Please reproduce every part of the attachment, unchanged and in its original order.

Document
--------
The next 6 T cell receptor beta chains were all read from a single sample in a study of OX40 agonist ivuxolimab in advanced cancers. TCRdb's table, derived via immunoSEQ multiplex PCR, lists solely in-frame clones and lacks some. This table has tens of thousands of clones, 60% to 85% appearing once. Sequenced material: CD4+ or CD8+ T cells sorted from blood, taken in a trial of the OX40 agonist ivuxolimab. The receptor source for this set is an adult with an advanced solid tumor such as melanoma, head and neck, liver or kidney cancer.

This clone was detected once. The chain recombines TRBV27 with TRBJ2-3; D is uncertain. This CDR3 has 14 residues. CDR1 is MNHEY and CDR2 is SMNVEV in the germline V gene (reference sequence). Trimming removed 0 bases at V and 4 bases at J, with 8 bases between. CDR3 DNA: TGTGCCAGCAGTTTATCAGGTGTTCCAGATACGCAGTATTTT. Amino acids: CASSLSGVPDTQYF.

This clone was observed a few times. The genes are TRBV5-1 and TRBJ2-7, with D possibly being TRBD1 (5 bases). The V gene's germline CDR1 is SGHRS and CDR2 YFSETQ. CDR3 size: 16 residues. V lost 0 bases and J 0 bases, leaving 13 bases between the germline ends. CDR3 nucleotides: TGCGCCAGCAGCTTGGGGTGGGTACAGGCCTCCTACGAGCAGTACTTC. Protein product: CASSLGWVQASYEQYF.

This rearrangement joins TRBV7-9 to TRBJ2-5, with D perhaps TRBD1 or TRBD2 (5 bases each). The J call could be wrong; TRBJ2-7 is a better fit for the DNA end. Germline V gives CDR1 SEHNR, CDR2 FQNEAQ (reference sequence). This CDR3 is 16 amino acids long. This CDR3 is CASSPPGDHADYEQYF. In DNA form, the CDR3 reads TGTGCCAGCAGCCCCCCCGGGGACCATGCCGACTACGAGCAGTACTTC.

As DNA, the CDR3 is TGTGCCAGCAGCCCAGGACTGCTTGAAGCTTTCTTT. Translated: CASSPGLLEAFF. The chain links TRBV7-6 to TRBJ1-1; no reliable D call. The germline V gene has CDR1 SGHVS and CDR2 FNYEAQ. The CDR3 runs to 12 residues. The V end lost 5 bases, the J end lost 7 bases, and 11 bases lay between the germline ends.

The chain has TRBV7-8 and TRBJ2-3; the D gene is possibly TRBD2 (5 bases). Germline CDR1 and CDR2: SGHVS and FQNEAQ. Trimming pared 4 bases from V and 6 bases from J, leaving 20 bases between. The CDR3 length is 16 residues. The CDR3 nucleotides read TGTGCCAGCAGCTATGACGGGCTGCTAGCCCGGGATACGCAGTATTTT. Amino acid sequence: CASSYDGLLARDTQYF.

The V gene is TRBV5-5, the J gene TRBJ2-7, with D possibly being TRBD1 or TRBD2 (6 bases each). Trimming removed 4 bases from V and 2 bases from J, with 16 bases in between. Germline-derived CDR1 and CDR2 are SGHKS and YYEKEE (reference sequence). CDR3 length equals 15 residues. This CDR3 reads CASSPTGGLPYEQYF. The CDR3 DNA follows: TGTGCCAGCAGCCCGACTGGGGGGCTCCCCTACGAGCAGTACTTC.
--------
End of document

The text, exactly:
The next 6 T cell receptor beta chains were all read from a single sample in a study of OX40 agonist ivuxolimab in advanced cancers. TCRdb's table, derived via immunoSEQ multiplex PCR, lists solely in-frame clones and lacks some. This table has tens of thousands of clones, 60% to 85% appearing once. Sequenced material: CD4+ or CD8+ T cells sorted from blood, taken in a trial of the OX40 agonist ivuxolimab. The receptor source for this set is an adult with an advanced solid tumor such as melanoma, head and neck, liver or kidney cancer.

This clone was detected once. The chain recombines TRBV27 with TRBJ2-3; D is uncertain. This CDR3 has 14 residues. CDR1 is MNHEY and CDR2 is SMNVEV in the germline V gene (reference sequence). Trimming removed 0 bases at V and 4 bases at J, with 8 bases between. CDR3 DNA: TGTGCCAGCAGTTTATCAGGTGTTCCAGATACGCAGTATTTT. Amino acids: CASSLSGVPDTQYF.

This clone was observed a few times. The genes are TRBV5-1 and TRBJ2-7, with D possibly being TRBD1 (5 bases). The V gene's germline CDR1 is SGHRS and CDR2 YFSETQ. CDR3 size: 16 residues. V lost 0 bases and J 0 bases, leaving 13 bases between the germline ends. CDR3 nucleotides: TGCGCCAGCAGCTTGGGGTGGGTACAGGCCTCCTACGAGCAGTACTTC. Protein product: CASSLGWVQASYEQYF.

This rearrangement joins TRBV7-9 to TRBJ2-5, with D perhaps TRBD1 or TRBD2 (5 bases each). The J call could be wrong; TRBJ2-7 is a better fit for the DNA end. Germline V gives CDR1 SEHNR, CDR2 FQNEAQ (reference sequence). This CDR3 is 16 amino acids long. This CDR3 is CASSPPGDHADYEQYF. In DNA form, the CDR3 reads TGTGCCAGCAGCCCCCCCGGGGACCATGCCGACTACGAGCAGTACTTC.

As DNA, the CDR3 is TGTGCCAGCAGCCCAGGACTGCTTGAAGCTTTCTTT. Translated: CASSPGLLEAFF. The chain links TRBV7-6 to TRBJ1-1; no reliable D call. The germline V gene has CDR1 SGHVS and CDR2 FNYEAQ. The CDR3 runs to 12 residues. The V end lost 5 bases, the J end lost 7 bases, and 11 bases lay between the germline ends.

The chain has TRBV7-8 and TRBJ2-3; the D gene is possibly TRBD2 (5 bases). Germline CDR1 and CDR2: SGHVS and FQNEAQ. Trimming pared 4 bases from V and 6 bases from J, leaving 20 bases between. The CDR3 length is 16 residues. The CDR3 nucleotides read TGTGCCAGCAGCTATGACGGGCTGCTAGCCCGGGATACGCAGTATTTT. Amino acid sequence: CASSYDGLLARDTQYF.

The V gene is TRBV5-5, the J gene TRBJ2-7, with D possibly being TRBD1 or TRBD2 (6 bases each). Trimming removed 4 bases from V and 2 bases from J, with 16 bases in between. Germline-derived CDR1 and CDR2 are SGHKS and YYEKEE (reference sequence). CDR3 length equals 15 residues. This CDR3 reads CASSPTGGLPYEQYF. The CDR3 DNA follows: TGTGCCAGCAGCCCGACTGGGGGGCTCCCCTACGAGCAGTACTTC.